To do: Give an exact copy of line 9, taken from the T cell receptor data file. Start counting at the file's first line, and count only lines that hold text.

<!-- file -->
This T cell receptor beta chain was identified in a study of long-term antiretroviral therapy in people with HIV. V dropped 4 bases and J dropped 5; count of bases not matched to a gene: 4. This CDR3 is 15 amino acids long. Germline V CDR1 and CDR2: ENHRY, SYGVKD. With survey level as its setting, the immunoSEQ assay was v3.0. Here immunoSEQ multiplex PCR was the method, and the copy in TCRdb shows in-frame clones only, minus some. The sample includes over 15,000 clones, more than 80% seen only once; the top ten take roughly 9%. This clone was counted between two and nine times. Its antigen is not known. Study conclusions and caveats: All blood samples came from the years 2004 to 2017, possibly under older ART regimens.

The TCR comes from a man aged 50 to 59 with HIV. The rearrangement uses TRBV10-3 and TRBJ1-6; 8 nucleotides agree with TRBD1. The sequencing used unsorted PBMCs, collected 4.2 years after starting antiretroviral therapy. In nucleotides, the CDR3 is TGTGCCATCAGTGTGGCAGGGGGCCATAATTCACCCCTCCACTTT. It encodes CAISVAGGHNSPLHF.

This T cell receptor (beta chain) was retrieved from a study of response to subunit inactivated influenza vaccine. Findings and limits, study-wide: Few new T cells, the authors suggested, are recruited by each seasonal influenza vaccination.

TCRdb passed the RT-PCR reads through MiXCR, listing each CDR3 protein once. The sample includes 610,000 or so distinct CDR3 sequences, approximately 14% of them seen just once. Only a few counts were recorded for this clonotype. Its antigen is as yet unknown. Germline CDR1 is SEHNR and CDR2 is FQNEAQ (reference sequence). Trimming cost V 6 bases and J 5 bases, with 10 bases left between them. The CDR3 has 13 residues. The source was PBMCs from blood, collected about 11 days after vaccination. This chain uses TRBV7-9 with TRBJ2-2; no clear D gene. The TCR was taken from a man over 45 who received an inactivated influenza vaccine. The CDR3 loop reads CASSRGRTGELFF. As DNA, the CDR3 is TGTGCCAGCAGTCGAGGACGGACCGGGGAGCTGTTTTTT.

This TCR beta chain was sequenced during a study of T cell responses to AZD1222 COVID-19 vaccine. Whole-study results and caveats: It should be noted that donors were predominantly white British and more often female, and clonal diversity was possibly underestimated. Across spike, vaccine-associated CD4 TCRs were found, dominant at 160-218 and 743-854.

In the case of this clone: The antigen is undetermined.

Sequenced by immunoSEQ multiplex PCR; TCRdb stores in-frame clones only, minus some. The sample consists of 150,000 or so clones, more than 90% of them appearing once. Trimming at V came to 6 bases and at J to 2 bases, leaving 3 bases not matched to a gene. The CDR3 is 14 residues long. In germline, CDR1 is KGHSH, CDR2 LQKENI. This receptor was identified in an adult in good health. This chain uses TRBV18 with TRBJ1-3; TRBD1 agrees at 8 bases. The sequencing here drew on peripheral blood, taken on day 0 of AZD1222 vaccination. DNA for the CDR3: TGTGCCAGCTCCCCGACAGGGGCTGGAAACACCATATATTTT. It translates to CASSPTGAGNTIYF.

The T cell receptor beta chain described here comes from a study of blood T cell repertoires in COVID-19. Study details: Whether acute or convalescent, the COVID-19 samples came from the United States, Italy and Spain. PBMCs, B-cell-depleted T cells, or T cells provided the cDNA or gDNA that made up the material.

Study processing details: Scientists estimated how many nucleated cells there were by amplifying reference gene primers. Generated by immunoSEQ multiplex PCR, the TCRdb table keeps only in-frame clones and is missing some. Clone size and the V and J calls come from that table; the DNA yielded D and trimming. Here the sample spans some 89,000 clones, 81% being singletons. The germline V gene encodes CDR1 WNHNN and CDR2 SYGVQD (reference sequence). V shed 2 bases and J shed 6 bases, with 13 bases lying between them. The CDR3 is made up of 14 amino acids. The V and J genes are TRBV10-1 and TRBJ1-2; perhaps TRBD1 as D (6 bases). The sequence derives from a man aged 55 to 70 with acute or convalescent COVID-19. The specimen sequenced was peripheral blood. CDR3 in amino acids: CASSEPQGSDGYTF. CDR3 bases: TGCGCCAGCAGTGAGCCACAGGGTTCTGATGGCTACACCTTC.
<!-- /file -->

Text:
Study processing details: Scientists estimated how many nucleated cells there were by amplifying reference gene primers. Generated by immunoSEQ multiplex PCR, the TCRdb table keeps only in-frame clones and is missing some. Clone size and the V and J calls come from that table; the DNA yielded D and trimming. Here the sample spans some 89,000 clones, 81% being singletons. The germline V gene encodes CDR1 WNHNN and CDR2 SYGVQD (reference sequence). V shed 2 bases and J shed 6 bases, with 13 bases lying between them. The CDR3 is made up of 14 amino acids. The V and J genes are TRBV10-1 and TRBJ1-2; perhaps TRBD1 as D (6 bases). The sequence derives from a man aged 55 to 70 with acute or convalescent COVID-19. The specimen sequenced was peripheral blood. CDR3 in amino acids: CASSEPQGSDGYTF. CDR3 bases: TGCGCCAGCAGTGAGCCACAGGGTTCTGATGGCTACACCTTC.